GABA, The Neurotransmitter Of Rest And Relaxation

GABA, the neurotransmitter of rest and relaxation

Do you feel excited, irritable, or sad for no apparent reason? Is that a feeling you have all the time? This can be explained in many ways. However, there is a chance that your brain is suffering from low levels of certain substances. Our brains use up to 100 different neurotransmitters. GABA is one of them. It is the neurotransmitter of rest and relaxation.

Gamma-aminobutyric acid (GABA) is an amino acid and a neurotransmitter that regulates brain excitability. It does this by preventing excessive firing of neurons. This leads to feelings of calm and relaxation.

Appropriate levels in GABA can reduce stress and make you feel less restless. It also reduces the chances of various health problems.

What is GABA and what does it do?

Gamma-aminobutyric acid is one of the most important neurotransmitters. Neurotransmitters are actually the chemicals that brain cells use to communicate with each other. GABA is the most frequently acting inhibitory neurotransmitter. Inhibitory neurotransmitters lower the chance that a nerve impulse will discharge.

Its main function as an inhibitory neurotransmitter is to slow down brain activity. In addition, it is involved in vision, sleep, muscle resilience and motor control.

It is also widely distributed on the inside and outside of the central nervous system. We find it in the intestines, stomach, bladder, lungs, liver, skin, spleen, muscles, kidneys, pancreas and the reproductive organs.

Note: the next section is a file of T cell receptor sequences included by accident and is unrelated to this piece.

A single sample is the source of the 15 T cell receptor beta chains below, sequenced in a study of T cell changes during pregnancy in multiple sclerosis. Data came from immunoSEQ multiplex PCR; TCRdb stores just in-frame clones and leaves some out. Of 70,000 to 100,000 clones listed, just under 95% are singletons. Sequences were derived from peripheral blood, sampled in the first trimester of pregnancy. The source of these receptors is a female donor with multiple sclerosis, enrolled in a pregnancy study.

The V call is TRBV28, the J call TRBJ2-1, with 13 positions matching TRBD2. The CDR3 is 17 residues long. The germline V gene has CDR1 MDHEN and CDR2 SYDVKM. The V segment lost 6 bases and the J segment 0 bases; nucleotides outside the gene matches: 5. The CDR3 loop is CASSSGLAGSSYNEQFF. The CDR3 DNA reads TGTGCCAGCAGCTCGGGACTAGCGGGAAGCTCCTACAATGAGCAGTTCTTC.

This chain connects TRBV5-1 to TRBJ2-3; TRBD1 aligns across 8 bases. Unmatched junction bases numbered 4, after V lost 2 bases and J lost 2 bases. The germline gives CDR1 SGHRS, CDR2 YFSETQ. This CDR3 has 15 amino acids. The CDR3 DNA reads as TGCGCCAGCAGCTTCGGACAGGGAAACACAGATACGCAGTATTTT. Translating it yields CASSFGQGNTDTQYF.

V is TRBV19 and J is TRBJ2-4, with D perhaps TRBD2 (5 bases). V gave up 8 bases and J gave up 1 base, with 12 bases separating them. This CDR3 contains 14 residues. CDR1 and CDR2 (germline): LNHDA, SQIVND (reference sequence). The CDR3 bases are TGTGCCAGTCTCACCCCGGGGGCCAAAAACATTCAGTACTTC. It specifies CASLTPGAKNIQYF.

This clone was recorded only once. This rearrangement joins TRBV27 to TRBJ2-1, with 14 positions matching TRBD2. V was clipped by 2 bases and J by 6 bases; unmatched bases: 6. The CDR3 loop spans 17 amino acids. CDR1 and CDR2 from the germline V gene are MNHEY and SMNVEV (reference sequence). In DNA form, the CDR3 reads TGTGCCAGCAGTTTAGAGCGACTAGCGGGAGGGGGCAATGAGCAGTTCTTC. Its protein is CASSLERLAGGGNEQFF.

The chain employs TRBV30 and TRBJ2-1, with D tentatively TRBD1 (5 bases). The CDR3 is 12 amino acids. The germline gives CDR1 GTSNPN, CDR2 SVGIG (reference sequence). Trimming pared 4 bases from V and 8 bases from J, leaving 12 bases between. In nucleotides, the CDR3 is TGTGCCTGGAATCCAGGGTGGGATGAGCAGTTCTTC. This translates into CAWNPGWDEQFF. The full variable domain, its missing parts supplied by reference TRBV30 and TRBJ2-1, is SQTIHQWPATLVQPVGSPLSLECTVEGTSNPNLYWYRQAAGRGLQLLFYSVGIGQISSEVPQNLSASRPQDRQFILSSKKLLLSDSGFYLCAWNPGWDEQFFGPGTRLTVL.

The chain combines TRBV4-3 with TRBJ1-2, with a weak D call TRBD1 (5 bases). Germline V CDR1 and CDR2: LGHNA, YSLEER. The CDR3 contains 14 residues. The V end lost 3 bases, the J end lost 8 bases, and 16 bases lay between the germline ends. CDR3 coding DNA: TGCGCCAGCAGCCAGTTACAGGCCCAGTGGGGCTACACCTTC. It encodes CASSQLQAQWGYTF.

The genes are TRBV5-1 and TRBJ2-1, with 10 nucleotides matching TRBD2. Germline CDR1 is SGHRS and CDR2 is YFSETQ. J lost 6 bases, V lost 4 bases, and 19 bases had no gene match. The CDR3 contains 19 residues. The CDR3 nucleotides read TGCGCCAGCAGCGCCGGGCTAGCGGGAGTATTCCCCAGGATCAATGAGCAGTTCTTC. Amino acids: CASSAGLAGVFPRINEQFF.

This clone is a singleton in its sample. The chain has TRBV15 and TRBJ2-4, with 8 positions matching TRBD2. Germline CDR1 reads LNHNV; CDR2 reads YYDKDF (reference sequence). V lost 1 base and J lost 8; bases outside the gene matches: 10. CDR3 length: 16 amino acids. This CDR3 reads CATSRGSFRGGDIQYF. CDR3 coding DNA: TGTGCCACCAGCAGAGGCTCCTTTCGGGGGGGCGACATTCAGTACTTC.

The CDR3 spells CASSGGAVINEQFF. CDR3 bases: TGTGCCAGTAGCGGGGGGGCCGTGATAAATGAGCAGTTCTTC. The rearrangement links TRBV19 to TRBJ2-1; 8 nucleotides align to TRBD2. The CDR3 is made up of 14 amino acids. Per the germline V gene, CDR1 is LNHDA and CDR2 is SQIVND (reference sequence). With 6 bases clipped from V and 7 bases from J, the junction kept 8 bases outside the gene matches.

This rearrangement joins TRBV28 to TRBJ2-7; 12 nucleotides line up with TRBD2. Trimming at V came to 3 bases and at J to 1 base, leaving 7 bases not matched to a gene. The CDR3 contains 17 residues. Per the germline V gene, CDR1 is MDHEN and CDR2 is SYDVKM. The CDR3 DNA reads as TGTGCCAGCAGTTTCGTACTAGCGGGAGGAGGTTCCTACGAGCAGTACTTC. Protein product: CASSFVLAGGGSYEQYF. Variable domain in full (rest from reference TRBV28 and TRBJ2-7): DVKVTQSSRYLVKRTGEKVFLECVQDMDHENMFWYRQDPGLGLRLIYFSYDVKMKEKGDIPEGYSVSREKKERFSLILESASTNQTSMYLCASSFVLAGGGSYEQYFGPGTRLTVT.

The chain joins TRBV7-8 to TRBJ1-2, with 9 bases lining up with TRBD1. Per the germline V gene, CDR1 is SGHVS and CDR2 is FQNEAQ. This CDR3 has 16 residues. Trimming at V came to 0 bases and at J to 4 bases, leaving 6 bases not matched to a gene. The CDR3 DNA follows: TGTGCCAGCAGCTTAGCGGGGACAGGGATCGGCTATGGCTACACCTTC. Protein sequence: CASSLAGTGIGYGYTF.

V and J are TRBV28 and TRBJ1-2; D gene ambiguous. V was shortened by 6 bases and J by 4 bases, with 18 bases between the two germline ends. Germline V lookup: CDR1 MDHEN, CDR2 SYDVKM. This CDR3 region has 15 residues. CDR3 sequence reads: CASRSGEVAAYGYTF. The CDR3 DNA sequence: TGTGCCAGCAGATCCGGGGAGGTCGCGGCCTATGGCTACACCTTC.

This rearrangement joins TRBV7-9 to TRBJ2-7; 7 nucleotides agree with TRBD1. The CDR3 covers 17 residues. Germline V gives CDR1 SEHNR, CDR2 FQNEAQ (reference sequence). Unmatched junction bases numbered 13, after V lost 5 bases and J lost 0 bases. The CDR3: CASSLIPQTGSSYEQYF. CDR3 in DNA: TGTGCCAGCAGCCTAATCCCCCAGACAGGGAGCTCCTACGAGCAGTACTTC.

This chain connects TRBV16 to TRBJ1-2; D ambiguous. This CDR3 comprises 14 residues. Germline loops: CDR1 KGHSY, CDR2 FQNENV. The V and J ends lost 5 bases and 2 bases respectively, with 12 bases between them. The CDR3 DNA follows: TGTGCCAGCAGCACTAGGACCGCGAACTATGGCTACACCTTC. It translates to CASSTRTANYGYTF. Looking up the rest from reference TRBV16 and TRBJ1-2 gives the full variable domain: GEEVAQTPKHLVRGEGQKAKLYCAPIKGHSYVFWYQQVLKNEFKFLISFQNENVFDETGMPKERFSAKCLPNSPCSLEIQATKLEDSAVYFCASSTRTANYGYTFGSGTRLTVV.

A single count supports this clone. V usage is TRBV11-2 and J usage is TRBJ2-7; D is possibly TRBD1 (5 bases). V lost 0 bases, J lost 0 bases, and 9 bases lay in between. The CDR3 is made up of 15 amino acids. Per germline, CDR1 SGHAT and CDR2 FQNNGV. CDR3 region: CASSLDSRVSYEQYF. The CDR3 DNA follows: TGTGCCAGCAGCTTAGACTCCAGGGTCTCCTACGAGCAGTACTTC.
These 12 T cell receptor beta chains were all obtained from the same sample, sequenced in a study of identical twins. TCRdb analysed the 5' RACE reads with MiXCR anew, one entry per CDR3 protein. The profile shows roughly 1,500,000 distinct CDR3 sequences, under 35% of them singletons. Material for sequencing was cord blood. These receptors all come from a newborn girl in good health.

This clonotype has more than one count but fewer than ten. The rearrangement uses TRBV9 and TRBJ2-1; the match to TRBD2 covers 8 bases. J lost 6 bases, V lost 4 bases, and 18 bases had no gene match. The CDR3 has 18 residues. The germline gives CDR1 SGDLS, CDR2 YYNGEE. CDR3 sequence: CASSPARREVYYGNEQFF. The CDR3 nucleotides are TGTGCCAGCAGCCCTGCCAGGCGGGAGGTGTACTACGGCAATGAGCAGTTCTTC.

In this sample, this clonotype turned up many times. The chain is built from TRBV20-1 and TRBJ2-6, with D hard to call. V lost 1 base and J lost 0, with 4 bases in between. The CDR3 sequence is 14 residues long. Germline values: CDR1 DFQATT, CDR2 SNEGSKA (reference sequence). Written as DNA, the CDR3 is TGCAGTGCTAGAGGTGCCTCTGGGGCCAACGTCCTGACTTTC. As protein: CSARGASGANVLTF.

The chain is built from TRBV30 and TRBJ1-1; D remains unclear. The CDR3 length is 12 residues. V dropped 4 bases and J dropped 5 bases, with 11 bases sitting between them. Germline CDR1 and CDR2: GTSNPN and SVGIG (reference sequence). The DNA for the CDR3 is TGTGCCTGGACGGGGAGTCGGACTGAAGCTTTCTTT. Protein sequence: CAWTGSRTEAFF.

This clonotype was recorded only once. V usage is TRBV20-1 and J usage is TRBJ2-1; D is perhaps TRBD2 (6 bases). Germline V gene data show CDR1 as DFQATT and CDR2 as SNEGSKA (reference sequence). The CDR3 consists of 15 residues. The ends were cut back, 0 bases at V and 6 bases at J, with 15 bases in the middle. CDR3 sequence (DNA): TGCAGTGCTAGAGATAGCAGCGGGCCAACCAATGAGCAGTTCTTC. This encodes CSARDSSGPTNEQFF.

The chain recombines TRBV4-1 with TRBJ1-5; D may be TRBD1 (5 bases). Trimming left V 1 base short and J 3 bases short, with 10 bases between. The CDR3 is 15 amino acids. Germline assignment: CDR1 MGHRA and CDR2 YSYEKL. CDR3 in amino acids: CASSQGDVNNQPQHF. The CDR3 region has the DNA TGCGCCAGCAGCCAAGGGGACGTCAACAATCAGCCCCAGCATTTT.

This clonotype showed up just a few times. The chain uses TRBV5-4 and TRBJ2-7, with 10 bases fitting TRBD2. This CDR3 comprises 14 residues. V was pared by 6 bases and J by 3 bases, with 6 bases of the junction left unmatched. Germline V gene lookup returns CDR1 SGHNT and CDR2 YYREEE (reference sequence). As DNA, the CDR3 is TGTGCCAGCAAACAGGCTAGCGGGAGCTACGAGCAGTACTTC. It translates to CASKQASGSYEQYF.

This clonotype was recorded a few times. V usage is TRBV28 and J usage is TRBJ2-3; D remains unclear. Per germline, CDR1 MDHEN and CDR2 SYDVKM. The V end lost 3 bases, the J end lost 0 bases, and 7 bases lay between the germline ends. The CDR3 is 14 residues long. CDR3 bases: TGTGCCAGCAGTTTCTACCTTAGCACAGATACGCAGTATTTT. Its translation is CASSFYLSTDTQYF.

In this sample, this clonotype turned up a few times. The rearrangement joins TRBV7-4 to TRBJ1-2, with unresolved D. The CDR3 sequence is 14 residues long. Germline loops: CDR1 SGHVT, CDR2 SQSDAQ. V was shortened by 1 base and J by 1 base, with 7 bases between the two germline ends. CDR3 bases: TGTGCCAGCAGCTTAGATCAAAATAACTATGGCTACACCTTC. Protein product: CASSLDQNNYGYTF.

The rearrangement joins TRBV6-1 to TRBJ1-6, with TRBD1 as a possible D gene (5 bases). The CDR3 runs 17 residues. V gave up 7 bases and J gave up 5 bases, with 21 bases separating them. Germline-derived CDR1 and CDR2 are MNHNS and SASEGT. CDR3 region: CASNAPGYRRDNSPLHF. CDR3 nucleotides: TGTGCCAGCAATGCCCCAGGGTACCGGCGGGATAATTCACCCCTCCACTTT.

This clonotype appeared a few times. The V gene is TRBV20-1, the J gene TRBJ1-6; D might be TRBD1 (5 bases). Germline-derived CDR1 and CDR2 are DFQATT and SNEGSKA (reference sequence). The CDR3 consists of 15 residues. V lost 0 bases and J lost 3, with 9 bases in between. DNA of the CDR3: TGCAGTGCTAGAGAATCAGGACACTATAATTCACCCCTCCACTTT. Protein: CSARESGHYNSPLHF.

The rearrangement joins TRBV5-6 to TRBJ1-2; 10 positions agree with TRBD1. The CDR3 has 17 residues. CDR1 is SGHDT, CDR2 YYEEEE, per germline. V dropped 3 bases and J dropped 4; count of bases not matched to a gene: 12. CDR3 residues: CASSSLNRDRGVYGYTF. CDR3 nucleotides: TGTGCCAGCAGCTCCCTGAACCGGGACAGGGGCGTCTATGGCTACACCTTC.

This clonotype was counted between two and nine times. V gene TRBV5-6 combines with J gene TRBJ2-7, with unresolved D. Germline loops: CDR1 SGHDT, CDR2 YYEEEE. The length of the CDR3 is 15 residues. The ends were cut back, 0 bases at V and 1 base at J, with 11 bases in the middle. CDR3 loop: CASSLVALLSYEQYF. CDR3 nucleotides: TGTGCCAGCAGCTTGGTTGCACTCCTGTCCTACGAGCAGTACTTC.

What is GABA and what does it do

Some diseases and disorders are linked to GABA dysfunction. These include autism, bipolar disorder, depression, schizophrenia, epilepsy, fibromyalgia, meningitis, some dementias, and some intestinal disorders.

  • Examples of these types of dementia are Alzheimer’s disease, dementia with Lewy bodies, and frontotemporal dementia.
  • These are examples of some gut disorders associated with GABA: Crohn’s disease, colorectal cancer, irritable bowel syndrome, and ulcerative colitis.
  • In addition, it is also associated with certain conditions characterized by involuntary movements with low levels of this neurotransmitter. Examples include Parkison’s disease, tardive dyskinesia, and Huntington’s disease.

Rest and relaxation

One of the most important functions of GABA is to keep stress and anxiety as low as possible and to provide peace and relaxation. Low levels of this neurotransmitter thus lead to an increase in feelings of fear and sensitivity to stimulation.

Nature Magazine  has published an article about this neurotransmitter. It states that GABA reduces those unwanted thoughts that stimulate stress, anxiety, depression and other psychological disorders.

Gamma-aminobutyric acid also affects brain activity because it alters brain wave patterns. The presence of this neurotransmitter increases those brain waves associated with a relaxed state (alpha waves). It lowers the brain waves associated with stress and anxiety (beta waves).

The balance in brain activity

If we want to talk about how gamma-aminobutyric acid works, we also have to take into account another neurotransmitter: L-glutamate.

This neurotransmitter is a natural by-product of energy production in the brain. Actually, L-glutamate is one of the products of the conversion of glucose in the brain. So this means it is very important.

These two neurotransmitters complement and are opposites. L-glutamate is the primary excitatory neurotransmitter and balances the effects of GABA. Stimulating neurotransmitters increase the chance of a nerve impulse being released. While GABA slows down brain activity, L-glutamate speeds up this activity.